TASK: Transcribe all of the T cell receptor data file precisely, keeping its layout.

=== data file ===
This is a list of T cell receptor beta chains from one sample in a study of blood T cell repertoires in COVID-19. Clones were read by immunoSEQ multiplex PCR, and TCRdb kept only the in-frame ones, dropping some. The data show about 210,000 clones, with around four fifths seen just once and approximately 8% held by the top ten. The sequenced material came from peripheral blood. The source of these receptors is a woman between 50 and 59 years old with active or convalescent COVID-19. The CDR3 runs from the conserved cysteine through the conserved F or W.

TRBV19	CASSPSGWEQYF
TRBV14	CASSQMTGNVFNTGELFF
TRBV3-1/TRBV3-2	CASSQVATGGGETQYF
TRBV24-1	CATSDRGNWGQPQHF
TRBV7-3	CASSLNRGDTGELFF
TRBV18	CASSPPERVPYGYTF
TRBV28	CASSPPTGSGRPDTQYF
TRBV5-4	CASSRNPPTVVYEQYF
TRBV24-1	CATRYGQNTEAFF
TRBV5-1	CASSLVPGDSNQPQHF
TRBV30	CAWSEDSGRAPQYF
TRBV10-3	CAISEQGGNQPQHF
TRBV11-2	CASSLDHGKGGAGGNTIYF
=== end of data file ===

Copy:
This is a list of T cell receptor beta chains from one sample in a study of blood T cell repertoires in COVID-19. Clones were read by immunoSEQ multiplex PCR, and TCRdb kept only the in-frame ones, dropping some. The data show about 210,000 clones, with around four fifths seen just once and approximately 8% held by the top ten. The sequenced material came from peripheral blood. The source of these receptors is a woman between 50 and 59 years old with active or convalescent COVID-19. The CDR3 runs from the conserved cysteine through the conserved F or W.

TRBV19	CASSPSGWEQYF
TRBV14	CASSQMTGNVFNTGELFF
TRBV3-1/TRBV3-2	CASSQVATGGGETQYF
TRBV24-1	CATSDRGNWGQPQHF
TRBV7-3	CASSLNRGDTGELFF
TRBV18	CASSPPERVPYGYTF
TRBV28	CASSPPTGSGRPDTQYF
TRBV5-4	CASSRNPPTVVYEQYF
TRBV24-1	CATRYGQNTEAFF
TRBV5-1	CASSLVPGDSNQPQHF
TRBV30	CAWSEDSGRAPQYF
TRBV10-3	CAISEQGGNQPQHF
TRBV11-2	CASSLDHGKGGAGGNTIYF